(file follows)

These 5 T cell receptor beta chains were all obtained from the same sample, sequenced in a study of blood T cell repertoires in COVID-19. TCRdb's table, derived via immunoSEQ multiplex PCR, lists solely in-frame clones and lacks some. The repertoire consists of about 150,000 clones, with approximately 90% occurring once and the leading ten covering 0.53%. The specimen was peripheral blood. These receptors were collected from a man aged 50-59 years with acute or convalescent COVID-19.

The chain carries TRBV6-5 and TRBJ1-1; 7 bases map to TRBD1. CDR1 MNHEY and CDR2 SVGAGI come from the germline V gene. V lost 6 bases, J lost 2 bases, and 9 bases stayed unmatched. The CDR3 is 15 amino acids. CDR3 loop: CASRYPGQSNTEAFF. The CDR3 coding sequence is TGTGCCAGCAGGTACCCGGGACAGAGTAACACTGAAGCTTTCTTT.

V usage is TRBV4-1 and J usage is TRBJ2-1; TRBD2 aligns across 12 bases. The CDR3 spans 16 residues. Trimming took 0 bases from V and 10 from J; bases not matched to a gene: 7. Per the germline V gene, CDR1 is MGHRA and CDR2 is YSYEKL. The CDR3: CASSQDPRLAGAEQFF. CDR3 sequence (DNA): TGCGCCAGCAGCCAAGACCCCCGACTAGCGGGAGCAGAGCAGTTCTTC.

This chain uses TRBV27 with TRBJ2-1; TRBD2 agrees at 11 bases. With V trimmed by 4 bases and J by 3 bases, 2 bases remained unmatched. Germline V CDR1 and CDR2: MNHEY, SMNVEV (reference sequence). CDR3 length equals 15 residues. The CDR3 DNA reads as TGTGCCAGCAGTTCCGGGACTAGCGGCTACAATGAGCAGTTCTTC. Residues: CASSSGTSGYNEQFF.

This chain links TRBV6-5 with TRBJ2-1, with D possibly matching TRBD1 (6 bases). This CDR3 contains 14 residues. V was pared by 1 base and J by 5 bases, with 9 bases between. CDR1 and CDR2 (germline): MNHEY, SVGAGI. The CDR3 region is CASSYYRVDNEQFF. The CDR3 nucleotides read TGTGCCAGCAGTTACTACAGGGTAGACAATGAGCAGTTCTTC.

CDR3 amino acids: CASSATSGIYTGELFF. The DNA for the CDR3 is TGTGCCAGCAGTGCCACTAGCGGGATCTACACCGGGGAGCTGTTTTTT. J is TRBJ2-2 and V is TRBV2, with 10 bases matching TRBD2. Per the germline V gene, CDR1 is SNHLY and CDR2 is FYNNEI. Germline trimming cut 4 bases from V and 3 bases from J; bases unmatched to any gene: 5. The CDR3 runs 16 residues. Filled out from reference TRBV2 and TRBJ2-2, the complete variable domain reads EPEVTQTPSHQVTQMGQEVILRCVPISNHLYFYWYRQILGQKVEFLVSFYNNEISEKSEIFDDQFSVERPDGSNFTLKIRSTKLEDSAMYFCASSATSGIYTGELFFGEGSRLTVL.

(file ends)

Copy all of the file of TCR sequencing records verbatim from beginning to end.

These 5 T cell receptor beta chains were all obtained from the same sample, sequenced in a study of blood T cell repertoires in COVID-19. TCRdb's table, derived via immunoSEQ multiplex PCR, lists solely in-frame clones and lacks some. The repertoire consists of about 150,000 clones, with approximately 90% occurring once and the leading ten covering 0.53%. The specimen was peripheral blood. These receptors were collected from a man aged 50-59 years with acute or convalescent COVID-19.

The chain carries TRBV6-5 and TRBJ1-1; 7 bases map to TRBD1. CDR1 MNHEY and CDR2 SVGAGI come from the germline V gene. V lost 6 bases, J lost 2 bases, and 9 bases stayed unmatched. The CDR3 is 15 amino acids. CDR3 loop: CASRYPGQSNTEAFF. The CDR3 coding sequence is TGTGCCAGCAGGTACCCGGGACAGAGTAACACTGAAGCTTTCTTT.

V usage is TRBV4-1 and J usage is TRBJ2-1; TRBD2 aligns across 12 bases. The CDR3 spans 16 residues. Trimming took 0 bases from V and 10 from J; bases not matched to a gene: 7. Per the germline V gene, CDR1 is MGHRA and CDR2 is YSYEKL. The CDR3: CASSQDPRLAGAEQFF. CDR3 sequence (DNA): TGCGCCAGCAGCCAAGACCCCCGACTAGCGGGAGCAGAGCAGTTCTTC.

This chain uses TRBV27 with TRBJ2-1; TRBD2 agrees at 11 bases. With V trimmed by 4 bases and J by 3 bases, 2 bases remained unmatched. Germline V CDR1 and CDR2: MNHEY, SMNVEV (reference sequence). CDR3 length equals 15 residues. The CDR3 DNA reads as TGTGCCAGCAGTTCCGGGACTAGCGGCTACAATGAGCAGTTCTTC. Residues: CASSSGTSGYNEQFF.

This chain links TRBV6-5 with TRBJ2-1, with D possibly matching TRBD1 (6 bases). This CDR3 contains 14 residues. V was pared by 1 base and J by 5 bases, with 9 bases between. CDR1 and CDR2 (germline): MNHEY, SVGAGI. The CDR3 region is CASSYYRVDNEQFF. The CDR3 nucleotides read TGTGCCAGCAGTTACTACAGGGTAGACAATGAGCAGTTCTTC.

CDR3 amino acids: CASSATSGIYTGELFF. The DNA for the CDR3 is TGTGCCAGCAGTGCCACTAGCGGGATCTACACCGGGGAGCTGTTTTTT. J is TRBJ2-2 and V is TRBV2, with 10 bases matching TRBD2. Per the germline V gene, CDR1 is SNHLY and CDR2 is FYNNEI. Germline trimming cut 4 bases from V and 3 bases from J; bases unmatched to any gene: 5. The CDR3 runs 16 residues. Filled out from reference TRBV2 and TRBJ2-2, the complete variable domain reads EPEVTQTPSHQVTQMGQEVILRCVPISNHLYFYWYRQILGQKVEFLVSFYNNEISEKSEIFDDQFSVERPDGSNFTLKIRSTKLEDSAMYFCASSATSGIYTGELFFGEGSRLTVL.